It's interesting (and wonderful) to hear of what others are doing to engage in the "spirit of giving". :-)

Kelley said...

We always pool our money at work and instead of doing a Kris Kringle we choose items out of the catalogues. We call it 'Choose a chicken' :)

I always make something for my kids for Christmas (as well as the usual junk) and they really really appreciate and treasure the items.

Thanks for this post, it helped me stop and think for a change rather just panic when anyone mentions the 'C' word :)

Lis said...

I think as my children get older our christmas has become more minimalist. We celebrate teh tradition and try to add something new and meaningful to it each year. This year I am making home baked baskets of goodness, so in that way I am giving of my time as well as something yummy to my friends and family :)

lightening said...

Kelley - I love the "choose a chicken" idea!!!! LOL. What kinds of things do you make?

Lis - just wondering how one qualifies to be included on that list of "friends"? LOL. Hmmmm.....I couldn't think of anything better than a basket of your home baked goodies!!!! :)

Alexia said...

I am new to your site and wow! I love your post about Christmas. We are a family of five and this year we are going to tone it down. My kids are heavily involved in sports and it takes up so much of our time, that this year during the holidays we are all taking a break from hockey and basketball. Hubby will have an entire week off and we are all going to just chill. It would be almost perfect with a huge snowstorm:) Thank-you for such an thoughtful post.

thebutcherswife said...

i really love reading your blog, your ideas for giving are wonderful. making gifts was a necessity for me when my children were younger as we really couldnt afford to buy, i made crocheted mini stockings that held a candy cane or two for their school freinds. to this day i still get comments from these very same kids who are now adults about how much they loved them, some even saved them for their trees.

Tiffany Stuart said...

I'm touched that you took the time to process and type your response to my questioning blog post about waiting vs. stepping out.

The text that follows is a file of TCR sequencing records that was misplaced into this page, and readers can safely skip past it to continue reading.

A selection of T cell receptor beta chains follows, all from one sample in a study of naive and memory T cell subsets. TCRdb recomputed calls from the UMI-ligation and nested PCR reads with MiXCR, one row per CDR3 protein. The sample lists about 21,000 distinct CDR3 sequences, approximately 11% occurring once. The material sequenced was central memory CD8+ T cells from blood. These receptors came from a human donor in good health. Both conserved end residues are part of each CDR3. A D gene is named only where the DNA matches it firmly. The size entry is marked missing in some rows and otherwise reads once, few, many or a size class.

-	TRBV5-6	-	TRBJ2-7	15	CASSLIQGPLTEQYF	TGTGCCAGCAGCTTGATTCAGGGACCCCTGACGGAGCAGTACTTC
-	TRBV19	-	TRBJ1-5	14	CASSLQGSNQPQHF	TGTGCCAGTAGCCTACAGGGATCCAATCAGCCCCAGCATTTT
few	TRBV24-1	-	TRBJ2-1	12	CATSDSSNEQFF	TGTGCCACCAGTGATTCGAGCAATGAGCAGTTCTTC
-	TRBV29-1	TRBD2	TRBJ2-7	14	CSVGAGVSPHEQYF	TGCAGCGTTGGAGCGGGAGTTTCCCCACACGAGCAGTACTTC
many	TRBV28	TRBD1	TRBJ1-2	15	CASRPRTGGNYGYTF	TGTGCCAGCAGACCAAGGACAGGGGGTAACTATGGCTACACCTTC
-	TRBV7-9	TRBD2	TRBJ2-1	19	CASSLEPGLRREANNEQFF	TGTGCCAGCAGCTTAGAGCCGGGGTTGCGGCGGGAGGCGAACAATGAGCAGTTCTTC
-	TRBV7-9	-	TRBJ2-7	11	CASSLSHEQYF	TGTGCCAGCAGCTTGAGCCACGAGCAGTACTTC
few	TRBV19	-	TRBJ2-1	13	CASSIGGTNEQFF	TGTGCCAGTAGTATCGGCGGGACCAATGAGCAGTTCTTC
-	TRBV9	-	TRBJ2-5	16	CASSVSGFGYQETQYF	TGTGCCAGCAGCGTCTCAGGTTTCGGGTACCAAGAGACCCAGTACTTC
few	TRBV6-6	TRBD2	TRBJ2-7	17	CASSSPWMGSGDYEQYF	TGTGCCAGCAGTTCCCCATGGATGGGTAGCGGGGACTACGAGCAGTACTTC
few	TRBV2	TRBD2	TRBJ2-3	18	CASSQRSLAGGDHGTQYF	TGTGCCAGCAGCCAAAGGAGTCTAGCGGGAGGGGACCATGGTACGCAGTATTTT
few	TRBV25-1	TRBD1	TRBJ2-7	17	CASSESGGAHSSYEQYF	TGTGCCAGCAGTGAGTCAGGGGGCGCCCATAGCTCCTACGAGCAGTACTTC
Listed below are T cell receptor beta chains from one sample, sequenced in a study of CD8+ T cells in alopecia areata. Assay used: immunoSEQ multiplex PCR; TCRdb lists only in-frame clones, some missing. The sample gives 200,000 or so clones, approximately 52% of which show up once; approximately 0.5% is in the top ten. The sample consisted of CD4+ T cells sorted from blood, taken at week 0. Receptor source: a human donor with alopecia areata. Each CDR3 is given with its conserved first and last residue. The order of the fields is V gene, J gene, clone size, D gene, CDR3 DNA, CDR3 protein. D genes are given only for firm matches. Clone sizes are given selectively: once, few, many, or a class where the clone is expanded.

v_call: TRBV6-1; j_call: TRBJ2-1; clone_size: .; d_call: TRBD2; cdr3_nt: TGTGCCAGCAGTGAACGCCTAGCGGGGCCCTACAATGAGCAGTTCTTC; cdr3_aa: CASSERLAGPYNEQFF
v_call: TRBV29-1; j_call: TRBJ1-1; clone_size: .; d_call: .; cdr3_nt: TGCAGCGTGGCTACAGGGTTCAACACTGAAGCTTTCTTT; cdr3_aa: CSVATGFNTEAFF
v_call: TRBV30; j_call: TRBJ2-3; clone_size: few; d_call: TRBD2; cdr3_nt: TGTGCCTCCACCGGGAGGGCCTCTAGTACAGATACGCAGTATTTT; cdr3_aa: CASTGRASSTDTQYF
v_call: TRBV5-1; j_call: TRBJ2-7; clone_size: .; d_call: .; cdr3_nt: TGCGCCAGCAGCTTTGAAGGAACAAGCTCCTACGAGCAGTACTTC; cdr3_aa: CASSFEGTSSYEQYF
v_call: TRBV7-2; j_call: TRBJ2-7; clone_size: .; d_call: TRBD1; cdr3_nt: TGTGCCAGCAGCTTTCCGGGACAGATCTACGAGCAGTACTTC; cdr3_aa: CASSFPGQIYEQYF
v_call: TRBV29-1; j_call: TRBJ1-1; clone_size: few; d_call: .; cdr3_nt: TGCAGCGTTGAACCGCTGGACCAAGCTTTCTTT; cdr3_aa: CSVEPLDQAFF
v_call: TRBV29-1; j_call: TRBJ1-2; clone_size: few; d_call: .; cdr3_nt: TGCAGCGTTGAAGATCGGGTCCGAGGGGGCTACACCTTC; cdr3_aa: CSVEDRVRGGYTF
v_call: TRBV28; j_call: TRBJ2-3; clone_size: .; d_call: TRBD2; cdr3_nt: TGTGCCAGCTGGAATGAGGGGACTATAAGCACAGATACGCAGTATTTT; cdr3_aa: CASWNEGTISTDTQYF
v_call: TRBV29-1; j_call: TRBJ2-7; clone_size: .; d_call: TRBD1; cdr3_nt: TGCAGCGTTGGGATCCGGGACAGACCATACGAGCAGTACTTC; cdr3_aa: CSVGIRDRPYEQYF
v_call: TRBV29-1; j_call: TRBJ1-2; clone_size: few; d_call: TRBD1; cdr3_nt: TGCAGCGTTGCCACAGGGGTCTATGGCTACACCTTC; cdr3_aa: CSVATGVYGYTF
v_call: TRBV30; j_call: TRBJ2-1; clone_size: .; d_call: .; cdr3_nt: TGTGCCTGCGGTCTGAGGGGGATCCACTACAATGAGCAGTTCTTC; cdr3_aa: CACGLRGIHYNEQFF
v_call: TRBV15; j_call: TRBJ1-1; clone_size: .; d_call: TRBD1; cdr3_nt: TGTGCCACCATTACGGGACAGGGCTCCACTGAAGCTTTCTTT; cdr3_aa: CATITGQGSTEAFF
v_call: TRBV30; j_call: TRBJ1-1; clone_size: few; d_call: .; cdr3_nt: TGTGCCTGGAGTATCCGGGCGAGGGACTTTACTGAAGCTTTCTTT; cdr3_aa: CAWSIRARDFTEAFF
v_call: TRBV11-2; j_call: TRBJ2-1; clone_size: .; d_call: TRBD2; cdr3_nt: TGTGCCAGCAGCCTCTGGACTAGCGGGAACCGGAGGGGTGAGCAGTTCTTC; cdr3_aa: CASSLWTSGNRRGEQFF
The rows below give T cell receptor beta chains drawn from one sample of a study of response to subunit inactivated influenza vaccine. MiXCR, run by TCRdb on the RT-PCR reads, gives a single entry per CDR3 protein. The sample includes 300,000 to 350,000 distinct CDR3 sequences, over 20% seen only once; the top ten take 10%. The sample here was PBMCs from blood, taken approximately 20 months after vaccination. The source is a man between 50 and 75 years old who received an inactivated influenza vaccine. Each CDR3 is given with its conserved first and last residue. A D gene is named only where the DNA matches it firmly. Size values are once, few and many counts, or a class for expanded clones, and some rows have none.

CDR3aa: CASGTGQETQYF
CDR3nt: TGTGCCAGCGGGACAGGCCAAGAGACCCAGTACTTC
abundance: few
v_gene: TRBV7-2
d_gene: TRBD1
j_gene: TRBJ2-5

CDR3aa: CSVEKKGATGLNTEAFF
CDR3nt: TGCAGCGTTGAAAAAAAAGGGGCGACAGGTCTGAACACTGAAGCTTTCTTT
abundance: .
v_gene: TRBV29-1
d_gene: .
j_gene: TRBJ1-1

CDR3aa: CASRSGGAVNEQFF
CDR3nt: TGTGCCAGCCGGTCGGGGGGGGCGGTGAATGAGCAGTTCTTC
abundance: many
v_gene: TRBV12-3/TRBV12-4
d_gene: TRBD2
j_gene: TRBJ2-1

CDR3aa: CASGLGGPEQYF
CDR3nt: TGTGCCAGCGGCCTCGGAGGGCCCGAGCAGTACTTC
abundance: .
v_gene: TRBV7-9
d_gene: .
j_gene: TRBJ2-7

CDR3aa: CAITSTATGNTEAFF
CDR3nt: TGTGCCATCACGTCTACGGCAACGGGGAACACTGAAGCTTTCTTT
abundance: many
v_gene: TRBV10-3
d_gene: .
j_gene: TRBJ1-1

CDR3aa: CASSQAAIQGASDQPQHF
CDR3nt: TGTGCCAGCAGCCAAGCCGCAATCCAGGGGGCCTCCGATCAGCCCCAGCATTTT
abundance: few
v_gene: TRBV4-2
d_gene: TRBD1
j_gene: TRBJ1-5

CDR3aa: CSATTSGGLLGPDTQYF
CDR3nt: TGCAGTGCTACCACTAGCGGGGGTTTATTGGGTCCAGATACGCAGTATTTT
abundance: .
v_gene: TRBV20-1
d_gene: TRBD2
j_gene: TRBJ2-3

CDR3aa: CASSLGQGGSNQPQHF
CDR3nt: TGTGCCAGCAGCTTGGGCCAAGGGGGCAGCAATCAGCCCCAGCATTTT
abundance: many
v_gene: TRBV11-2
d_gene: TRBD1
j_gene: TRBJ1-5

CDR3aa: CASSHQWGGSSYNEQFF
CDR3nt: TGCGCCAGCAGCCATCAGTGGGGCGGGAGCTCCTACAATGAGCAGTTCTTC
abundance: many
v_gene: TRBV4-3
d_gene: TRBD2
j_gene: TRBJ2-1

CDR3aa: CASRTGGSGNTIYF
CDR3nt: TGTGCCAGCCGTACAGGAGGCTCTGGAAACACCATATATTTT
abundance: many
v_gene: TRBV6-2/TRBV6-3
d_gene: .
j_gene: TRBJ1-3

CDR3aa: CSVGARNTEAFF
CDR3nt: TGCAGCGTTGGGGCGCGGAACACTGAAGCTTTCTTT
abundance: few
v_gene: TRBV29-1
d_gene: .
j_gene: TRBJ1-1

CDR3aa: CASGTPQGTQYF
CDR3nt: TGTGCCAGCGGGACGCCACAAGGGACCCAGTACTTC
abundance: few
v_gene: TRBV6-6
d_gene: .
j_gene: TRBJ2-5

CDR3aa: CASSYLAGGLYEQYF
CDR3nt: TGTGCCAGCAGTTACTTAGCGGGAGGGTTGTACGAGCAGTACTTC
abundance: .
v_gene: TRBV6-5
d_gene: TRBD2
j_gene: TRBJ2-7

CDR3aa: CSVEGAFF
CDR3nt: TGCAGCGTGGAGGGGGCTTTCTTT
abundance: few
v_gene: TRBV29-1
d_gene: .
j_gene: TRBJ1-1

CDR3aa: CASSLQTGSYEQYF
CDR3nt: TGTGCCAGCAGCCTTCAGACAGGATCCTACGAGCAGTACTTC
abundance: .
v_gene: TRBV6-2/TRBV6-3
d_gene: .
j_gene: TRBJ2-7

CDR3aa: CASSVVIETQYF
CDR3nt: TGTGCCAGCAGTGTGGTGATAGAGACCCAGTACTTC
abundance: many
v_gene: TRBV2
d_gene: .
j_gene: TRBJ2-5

Bless you for your thoughts. I'm thankful for your kindness!

lightening said...

Alexia - welcome. I'm so glad you stopped by. :) Your plans for Christmas sound wonderful.

Thebutcherswife - thanks so much for reading. I really appreciate all my readers and comments. :) We had those crocheted type stockings on our tree as kids and they had lifesavers in them (my grandmother gave them to us I think). I can't crochet (but not that long ago I couldn't knit either) but one day would love to make some for our tree. Do you have a pattern?

Tiffany - you're more than welcome. :)

A Juggling Mum said...

Thank you for joining in on my Christmas meme. I love your post, you have really thought about it and shown us what christmas is really about :)

I love the idea of giving the Student packs to the kids teachers. I hadn't thought to do that, but I will be doing it this year!

Thanks again,

Rachel xxx
A Juggling Mum

baby~amore' said...

I came by today via the Carnival @ Mad Goat lady - It is a very thoughtful and inspiring post . love it - we gave to Tear. WV Smiles, OZFam Upwrapped and Blind Christian too -

My husband's family aren't exchanging real gifts but I will be giving them these and your idea of homemade stuff is a winner. It has inpsired me .Thank you.I might print a copy for them too of your blog.